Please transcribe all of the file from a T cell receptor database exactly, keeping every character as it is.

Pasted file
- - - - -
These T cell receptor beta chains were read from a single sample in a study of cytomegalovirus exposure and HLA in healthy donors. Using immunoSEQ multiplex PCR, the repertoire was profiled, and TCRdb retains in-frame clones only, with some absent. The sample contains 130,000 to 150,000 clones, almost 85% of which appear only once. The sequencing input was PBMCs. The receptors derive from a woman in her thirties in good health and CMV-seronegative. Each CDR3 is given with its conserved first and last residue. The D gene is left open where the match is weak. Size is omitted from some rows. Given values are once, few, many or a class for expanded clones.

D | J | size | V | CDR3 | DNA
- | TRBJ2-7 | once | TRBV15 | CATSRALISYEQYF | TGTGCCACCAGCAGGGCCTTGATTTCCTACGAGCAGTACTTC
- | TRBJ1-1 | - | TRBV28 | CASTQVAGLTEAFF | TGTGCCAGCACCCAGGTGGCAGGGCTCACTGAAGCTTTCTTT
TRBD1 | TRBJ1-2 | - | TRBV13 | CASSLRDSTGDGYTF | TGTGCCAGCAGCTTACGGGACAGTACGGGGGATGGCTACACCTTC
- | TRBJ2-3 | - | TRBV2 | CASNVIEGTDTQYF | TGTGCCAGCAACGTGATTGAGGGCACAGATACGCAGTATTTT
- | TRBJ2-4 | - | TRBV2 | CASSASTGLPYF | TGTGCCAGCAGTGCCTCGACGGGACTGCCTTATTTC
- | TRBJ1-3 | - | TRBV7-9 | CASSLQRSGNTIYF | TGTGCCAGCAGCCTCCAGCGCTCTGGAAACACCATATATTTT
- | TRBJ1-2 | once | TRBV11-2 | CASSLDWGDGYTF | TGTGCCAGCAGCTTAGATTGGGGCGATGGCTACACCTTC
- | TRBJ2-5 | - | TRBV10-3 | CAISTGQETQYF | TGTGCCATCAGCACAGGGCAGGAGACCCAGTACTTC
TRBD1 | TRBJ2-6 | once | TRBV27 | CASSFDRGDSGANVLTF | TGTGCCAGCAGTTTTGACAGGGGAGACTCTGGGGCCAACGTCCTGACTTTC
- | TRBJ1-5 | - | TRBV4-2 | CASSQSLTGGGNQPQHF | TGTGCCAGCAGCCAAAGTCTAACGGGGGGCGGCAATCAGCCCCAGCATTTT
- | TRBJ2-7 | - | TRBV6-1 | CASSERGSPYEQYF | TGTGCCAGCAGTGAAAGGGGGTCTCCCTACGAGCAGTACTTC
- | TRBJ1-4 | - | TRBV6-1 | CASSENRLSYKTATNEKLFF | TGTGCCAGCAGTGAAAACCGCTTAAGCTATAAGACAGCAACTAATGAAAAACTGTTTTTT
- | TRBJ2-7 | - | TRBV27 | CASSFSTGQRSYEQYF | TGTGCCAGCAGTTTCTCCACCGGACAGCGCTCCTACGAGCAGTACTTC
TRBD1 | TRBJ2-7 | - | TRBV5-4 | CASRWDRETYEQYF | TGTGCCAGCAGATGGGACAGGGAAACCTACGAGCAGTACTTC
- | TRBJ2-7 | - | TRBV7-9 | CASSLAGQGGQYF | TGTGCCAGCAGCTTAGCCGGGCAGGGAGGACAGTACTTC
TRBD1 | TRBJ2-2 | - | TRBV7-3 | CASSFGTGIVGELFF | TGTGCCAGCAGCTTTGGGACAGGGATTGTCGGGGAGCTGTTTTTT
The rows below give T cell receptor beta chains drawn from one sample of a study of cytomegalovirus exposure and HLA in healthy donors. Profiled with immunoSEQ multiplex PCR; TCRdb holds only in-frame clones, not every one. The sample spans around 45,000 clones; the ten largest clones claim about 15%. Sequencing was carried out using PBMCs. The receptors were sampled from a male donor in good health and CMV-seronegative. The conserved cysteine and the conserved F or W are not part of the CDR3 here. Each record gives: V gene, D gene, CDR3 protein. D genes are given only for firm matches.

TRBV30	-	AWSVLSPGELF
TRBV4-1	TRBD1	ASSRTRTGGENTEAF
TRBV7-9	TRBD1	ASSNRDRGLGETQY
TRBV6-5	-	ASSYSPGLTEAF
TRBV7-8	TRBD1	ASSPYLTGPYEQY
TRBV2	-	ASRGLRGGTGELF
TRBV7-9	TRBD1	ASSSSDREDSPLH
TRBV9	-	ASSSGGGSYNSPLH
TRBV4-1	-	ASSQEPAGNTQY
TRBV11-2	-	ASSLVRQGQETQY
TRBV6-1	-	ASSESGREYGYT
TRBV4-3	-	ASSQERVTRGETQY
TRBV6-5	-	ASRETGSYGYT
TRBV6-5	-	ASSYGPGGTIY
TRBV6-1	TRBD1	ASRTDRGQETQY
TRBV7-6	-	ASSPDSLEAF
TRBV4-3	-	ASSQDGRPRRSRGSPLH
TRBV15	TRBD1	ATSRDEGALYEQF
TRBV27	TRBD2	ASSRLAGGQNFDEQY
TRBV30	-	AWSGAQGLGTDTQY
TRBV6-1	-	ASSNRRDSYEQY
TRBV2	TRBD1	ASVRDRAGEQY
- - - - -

These T cell receptor beta chains were read from a single sample in a study of cytomegalovirus exposure and HLA in healthy donors. Using immunoSEQ multiplex PCR, the repertoire was profiled, and TCRdb retains in-frame clones only, with some absent. The sample contains 130,000 to 150,000 clones, almost 85% of which appear only once. The sequencing input was PBMCs. The receptors derive from a woman in her thirties in good health and CMV-seronegative. Each CDR3 is given with its conserved first and last residue. The D gene is left open where the match is weak. Size is omitted from some rows. Given values are once, few, many or a class for expanded clones.

D | J | size | V | CDR3 | DNA
- | TRBJ2-7 | once | TRBV15 | CATSRALISYEQYF | TGTGCCACCAGCAGGGCCTTGATTTCCTACGAGCAGTACTTC
- | TRBJ1-1 | - | TRBV28 | CASTQVAGLTEAFF | TGTGCCAGCACCCAGGTGGCAGGGCTCACTGAAGCTTTCTTT
TRBD1 | TRBJ1-2 | - | TRBV13 | CASSLRDSTGDGYTF | TGTGCCAGCAGCTTACGGGACAGTACGGGGGATGGCTACACCTTC
- | TRBJ2-3 | - | TRBV2 | CASNVIEGTDTQYF | TGTGCCAGCAACGTGATTGAGGGCACAGATACGCAGTATTTT
- | TRBJ2-4 | - | TRBV2 | CASSASTGLPYF | TGTGCCAGCAGTGCCTCGACGGGACTGCCTTATTTC
- | TRBJ1-3 | - | TRBV7-9 | CASSLQRSGNTIYF | TGTGCCAGCAGCCTCCAGCGCTCTGGAAACACCATATATTTT
- | TRBJ1-2 | once | TRBV11-2 | CASSLDWGDGYTF | TGTGCCAGCAGCTTAGATTGGGGCGATGGCTACACCTTC
- | TRBJ2-5 | - | TRBV10-3 | CAISTGQETQYF | TGTGCCATCAGCACAGGGCAGGAGACCCAGTACTTC
TRBD1 | TRBJ2-6 | once | TRBV27 | CASSFDRGDSGANVLTF | TGTGCCAGCAGTTTTGACAGGGGAGACTCTGGGGCCAACGTCCTGACTTTC
- | TRBJ1-5 | - | TRBV4-2 | CASSQSLTGGGNQPQHF | TGTGCCAGCAGCCAAAGTCTAACGGGGGGCGGCAATCAGCCCCAGCATTTT
- | TRBJ2-7 | - | TRBV6-1 | CASSERGSPYEQYF | TGTGCCAGCAGTGAAAGGGGGTCTCCCTACGAGCAGTACTTC
- | TRBJ1-4 | - | TRBV6-1 | CASSENRLSYKTATNEKLFF | TGTGCCAGCAGTGAAAACCGCTTAAGCTATAAGACAGCAACTAATGAAAAACTGTTTTTT
- | TRBJ2-7 | - | TRBV27 | CASSFSTGQRSYEQYF | TGTGCCAGCAGTTTCTCCACCGGACAGCGCTCCTACGAGCAGTACTTC
TRBD1 | TRBJ2-7 | - | TRBV5-4 | CASRWDRETYEQYF | TGTGCCAGCAGATGGGACAGGGAAACCTACGAGCAGTACTTC
- | TRBJ2-7 | - | TRBV7-9 | CASSLAGQGGQYF | TGTGCCAGCAGCTTAGCCGGGCAGGGAGGACAGTACTTC
TRBD1 | TRBJ2-2 | - | TRBV7-3 | CASSFGTGIVGELFF | TGTGCCAGCAGCTTTGGGACAGGGATTGTCGGGGAGCTGTTTTTT
The rows below give T cell receptor beta chains drawn from one sample of a study of cytomegalovirus exposure and HLA in healthy donors. Profiled with immunoSEQ multiplex PCR; TCRdb holds only in-frame clones, not every one. The sample spans around 45,000 clones; the ten largest clones claim about 15%. Sequencing was carried out using PBMCs. The receptors were sampled from a male donor in good health and CMV-seronegative. The conserved cysteine and the conserved F or W are not part of the CDR3 here. Each record gives: V gene, D gene, CDR3 protein. D genes are given only for firm matches.

TRBV30	-	AWSVLSPGELF
TRBV4-1	TRBD1	ASSRTRTGGENTEAF
TRBV7-9	TRBD1	ASSNRDRGLGETQY
TRBV6-5	-	ASSYSPGLTEAF
TRBV7-8	TRBD1	ASSPYLTGPYEQY
TRBV2	-	ASRGLRGGTGELF
TRBV7-9	TRBD1	ASSSSDREDSPLH
TRBV9	-	ASSSGGGSYNSPLH
TRBV4-1	-	ASSQEPAGNTQY
TRBV11-2	-	ASSLVRQGQETQY
TRBV6-1	-	ASSESGREYGYT
TRBV4-3	-	ASSQERVTRGETQY
TRBV6-5	-	ASRETGSYGYT
TRBV6-5	-	ASSYGPGGTIY
TRBV6-1	TRBD1	ASRTDRGQETQY
TRBV7-6	-	ASSPDSLEAF
TRBV4-3	-	ASSQDGRPRRSRGSPLH
TRBV15	TRBD1	ATSRDEGALYEQF
TRBV27	TRBD2	ASSRLAGGQNFDEQY
TRBV30	-	AWSGAQGLGTDTQY
TRBV6-1	-	ASSNRRDSYEQY
TRBV2	TRBD1	ASVRDRAGEQY